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Night and day: OPPO Creators reimagine Tokyo icons from fresh new angles using Reno 10x Zoom

2019-07-08

Photo: Vlogger Sam Bentley at Fujiyoshida Sengen Shrine.


It started with a simple message, delivered to 18 recipients. 

 

“OPPO invites you to join The Other Journey to Japan.” 

 

Over five days, OPPO’s dream team of the 2010’s “See Beyond” Creators Awards winners were unleashed to roam the neon-lit streets of Tokyo, snap shots of mist-shrouded Fuji Mountain, and generally push the limits of their creative horizons with the OPPO Reno 10x Zoom smartphone camera. 

 

“It’s been a dream of mine to visit this country and I can’t wait for what’s in store,” photographer Bill Kim (@nwnatives on Instagram) posted online at the start of the five-day trip. 

 

Nod to tradition 

 

The first item waiting in store for all 18 creative minds was a brand-new OPPO Reno 10x Zoom. Equipped with a tri-lens array, plus pop-out pivot rising front-facing camera, photographers and videographers alike prepared to document the city from fresh new angles. 

 

The first stage of the tour included iconic examples of Japanese architecture: temples and shrines. Using simple props and in some cases, each other, the artists set out to showcase traditional pagodas and more in a brand-new light. 



 Luigi Sutera found inspiration in a mirror. Through the Reno 10x Zoom lens, he captured a perfectly round slice of a Buddhist masterpiece–Sensō-ji, the city’s oldest temple. 

  

“When I first went to Japan, I was amazed by its pure natural beauty surrounded by its stunning historical architecture,” travel vlogger Louis Cole wrote on Instagram.  

 

He accompanied the post with a dreamy shot of a faraway Mt. Fuji foregrounded by the bright symmetry of Chureito Pagoda. Thanks in part to the Reno’s 10x zoom capabilities, the image was rendered in clear, crisp detail. 


  

City scenes 

 

This being Japan, modern architectural marvels were never too far away from ancient ones. Our keen-eyed photographers were quick to spot visual harmony in unexpected places. 

 

From within Asakusa District’s Culture Tourist Information Center, photographer and filmmaker Benjamin Lee snapped a vertiginous mirror image of the area’s neat, geometric street crossing. Using the Reno’s wide-angle lens, Lee was able to capture pedestrians, cars, and the building itself, along with their murky reflections, in the same frame. 


  

Photographer Hym Chu, exploring Kawasaki in the Greater Tokyo Area, took the opposite tack: his vertical shot of an apartment block’s spiraling staircase is taken from a snail’s-eye perspective. 

  

The subtle gradation of color from gray to white, as captured on the Reno’s 48MP super high definition-capable camera, draws the viewer up what appear to be infinite loops of stairwell. A single, silhouetted figure only adds to the sense of unreality. 


 

Nighttime haunts 

 

Other creators found inspiration in more crowded quarters. 

 

As writer and photographer Jonathan Zoeteman commented on Instagram, “Walking around Tokyo after dark feels a bit like stepping onto the set of a movie.” 

 

“The Golden Gai area in Shinjuku is a photography dream and we had a chance to shoot a few conceptual portraits in the alleyways on our last night here with the new #OPPOReno10X Zoom,” he continued.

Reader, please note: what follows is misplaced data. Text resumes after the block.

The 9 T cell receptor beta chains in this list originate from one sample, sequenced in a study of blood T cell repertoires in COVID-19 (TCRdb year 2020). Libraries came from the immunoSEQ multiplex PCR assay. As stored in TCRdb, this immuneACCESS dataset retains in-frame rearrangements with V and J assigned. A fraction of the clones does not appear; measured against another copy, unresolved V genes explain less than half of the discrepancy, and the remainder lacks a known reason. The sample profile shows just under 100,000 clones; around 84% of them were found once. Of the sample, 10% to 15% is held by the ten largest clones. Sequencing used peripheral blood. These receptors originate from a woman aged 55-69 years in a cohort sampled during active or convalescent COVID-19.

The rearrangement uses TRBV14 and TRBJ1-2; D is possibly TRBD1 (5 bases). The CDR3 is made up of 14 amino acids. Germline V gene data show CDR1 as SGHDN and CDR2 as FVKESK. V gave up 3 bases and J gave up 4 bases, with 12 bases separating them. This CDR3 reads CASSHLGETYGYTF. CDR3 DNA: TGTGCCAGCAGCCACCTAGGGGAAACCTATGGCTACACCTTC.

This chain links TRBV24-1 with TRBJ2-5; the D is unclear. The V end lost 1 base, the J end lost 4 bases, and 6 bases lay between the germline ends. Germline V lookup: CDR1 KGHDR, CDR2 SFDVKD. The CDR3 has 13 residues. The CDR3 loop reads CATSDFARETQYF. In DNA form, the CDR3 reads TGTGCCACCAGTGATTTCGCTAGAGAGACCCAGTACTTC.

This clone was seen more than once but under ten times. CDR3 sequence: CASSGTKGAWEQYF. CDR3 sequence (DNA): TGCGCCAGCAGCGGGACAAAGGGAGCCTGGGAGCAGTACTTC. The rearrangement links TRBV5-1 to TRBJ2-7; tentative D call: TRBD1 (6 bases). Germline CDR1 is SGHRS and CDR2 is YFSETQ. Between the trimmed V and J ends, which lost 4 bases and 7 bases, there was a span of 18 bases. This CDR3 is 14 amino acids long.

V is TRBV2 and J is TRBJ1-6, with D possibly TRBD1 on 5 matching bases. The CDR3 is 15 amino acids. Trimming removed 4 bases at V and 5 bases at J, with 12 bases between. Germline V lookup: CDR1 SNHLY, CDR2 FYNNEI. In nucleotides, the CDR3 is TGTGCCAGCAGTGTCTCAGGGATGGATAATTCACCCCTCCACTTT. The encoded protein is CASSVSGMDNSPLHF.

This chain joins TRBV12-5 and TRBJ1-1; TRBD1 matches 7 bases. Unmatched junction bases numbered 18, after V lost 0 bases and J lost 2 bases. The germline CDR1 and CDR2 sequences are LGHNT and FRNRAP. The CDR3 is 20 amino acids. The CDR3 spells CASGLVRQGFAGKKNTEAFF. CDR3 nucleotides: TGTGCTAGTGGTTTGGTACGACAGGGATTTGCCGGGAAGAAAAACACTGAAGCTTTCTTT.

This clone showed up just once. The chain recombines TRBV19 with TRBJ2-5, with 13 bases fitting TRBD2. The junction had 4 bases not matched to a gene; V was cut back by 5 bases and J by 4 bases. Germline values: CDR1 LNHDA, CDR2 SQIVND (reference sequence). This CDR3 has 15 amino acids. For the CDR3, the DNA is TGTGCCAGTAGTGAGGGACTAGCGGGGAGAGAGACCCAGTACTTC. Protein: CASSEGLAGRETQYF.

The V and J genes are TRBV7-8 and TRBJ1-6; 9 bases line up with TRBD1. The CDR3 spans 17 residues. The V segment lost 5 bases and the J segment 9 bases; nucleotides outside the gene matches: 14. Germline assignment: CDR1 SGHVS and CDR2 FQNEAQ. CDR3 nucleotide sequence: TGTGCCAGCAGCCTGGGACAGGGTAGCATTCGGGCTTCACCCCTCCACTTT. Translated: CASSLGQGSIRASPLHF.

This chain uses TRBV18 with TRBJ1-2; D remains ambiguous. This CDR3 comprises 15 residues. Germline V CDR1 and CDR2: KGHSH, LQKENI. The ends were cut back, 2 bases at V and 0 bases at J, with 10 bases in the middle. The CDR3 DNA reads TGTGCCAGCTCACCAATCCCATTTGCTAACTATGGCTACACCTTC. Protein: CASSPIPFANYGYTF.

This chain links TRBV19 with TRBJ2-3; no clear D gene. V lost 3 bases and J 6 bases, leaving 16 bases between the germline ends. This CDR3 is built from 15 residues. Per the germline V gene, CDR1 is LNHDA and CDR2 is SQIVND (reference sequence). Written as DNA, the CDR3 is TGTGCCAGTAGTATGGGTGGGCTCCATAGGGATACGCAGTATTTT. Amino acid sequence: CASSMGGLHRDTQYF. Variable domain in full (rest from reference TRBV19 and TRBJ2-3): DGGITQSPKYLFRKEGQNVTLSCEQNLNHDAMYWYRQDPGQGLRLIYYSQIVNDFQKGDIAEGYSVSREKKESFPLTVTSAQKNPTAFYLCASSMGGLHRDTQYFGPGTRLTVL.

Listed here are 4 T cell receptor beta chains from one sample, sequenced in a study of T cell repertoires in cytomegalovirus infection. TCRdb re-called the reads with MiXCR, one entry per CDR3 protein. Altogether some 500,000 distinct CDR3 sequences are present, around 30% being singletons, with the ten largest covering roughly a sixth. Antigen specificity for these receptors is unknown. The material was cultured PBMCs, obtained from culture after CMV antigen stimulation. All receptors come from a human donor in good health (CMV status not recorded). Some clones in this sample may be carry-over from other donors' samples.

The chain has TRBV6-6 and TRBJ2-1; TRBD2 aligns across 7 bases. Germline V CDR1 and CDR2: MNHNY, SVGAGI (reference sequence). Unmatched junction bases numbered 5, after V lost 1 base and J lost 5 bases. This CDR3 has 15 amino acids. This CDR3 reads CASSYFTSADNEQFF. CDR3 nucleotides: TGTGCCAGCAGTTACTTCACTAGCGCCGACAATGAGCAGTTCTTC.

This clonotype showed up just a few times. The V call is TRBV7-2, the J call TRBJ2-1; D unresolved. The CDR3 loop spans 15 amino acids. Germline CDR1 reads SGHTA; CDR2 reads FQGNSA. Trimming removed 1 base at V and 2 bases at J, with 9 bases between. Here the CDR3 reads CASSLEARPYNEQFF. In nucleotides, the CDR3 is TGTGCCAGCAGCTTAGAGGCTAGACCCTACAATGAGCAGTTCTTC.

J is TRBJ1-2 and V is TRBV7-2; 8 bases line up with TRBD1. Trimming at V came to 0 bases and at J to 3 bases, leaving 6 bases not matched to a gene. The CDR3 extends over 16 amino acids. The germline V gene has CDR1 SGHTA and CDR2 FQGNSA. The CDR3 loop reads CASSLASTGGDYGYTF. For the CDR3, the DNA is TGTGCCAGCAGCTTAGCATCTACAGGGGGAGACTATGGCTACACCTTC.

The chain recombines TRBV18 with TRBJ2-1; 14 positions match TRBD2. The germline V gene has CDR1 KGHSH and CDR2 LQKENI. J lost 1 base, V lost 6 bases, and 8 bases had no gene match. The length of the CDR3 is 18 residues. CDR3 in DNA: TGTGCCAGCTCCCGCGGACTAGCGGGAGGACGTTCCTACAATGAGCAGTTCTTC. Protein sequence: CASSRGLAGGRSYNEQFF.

Shinjuku’s Golden Gai neighborhood is home to hundreds of eateries, bars, and more, crowded into six alleys and a maze of side streets that connect them. The dense urban setting, where paper lanterns swing above rain-slicked asphalt, lent an intimate air to the shots, taken using Reno’s ultra-clear Night Mode 2.0. 


  

Elsewhere in the city, artists Yuma Yamashita captured the nighttime rush in busy Shinjuku District. 

  

Colorful signs light up the night; pedestrians and trains alike speed by in a blur; yet despite all the contrast and movement, the fine details remain clear–even the kanji characters on the street signs are still legible. 

 

The same is true in Hym Chu’s shot of the same overpass, made with the aid of a special lens. Despite neon reflections across glass skyscrapers and the starry glare of car headlights, the high-contrast composition is full of fine-grained detail. 


 

Japanese icons 

 

The trip to the Tokyo area wouldn’t have been complete without paying homage to a very important landmark. 

  


Photographer Alessio Albi playfully posed model Sasha Sup, along with an iridescent umbrella, against the famous backdrop. The resulting palette of cool, muted colors was captured to perfection using the Reno camera. 

 

Another local icon was a source of fascination for a few photographers: the Eiffel-inspired Tokyo Tower. 

 


Elvis Ma’s nighttime shot, for instance, captures its famous red-and-white outline against the backdrop of Tokyo’s cityscape. 

  

The garishly-lit tower looms larger than life through the OPPO Reno’s 10x zoom, seemingly floating in space amidst countless pinpricks of brightness. 

 

Benjamin Lee delivered another take through Reno’s time-lapse feature. In his video, as clouds rush toward a darkening horizon, both city and tower appear to come alive with light.  



  



“Tokyo has pushed me out of my comfort zone in a good way (photo wise) and it’s been a lot of fun photographing this city and its people,” Jonathan Zoeteman wrote near the end of the trip.  

 

From a viewer’s perspective, we couldn’t agree more. To see what else the Reno can do in the hands of our creative team of photographers, videographers, and artists, follow @OPPOseebeyond (https://www.instagram.com/opposeebeyond/) on Instagram. To find out more about this year’s OPPO Creators Awards, which includes $7,500 cash prizes for two grand prize winners, visit the official site (https://seebeyond.oppo.com/en/)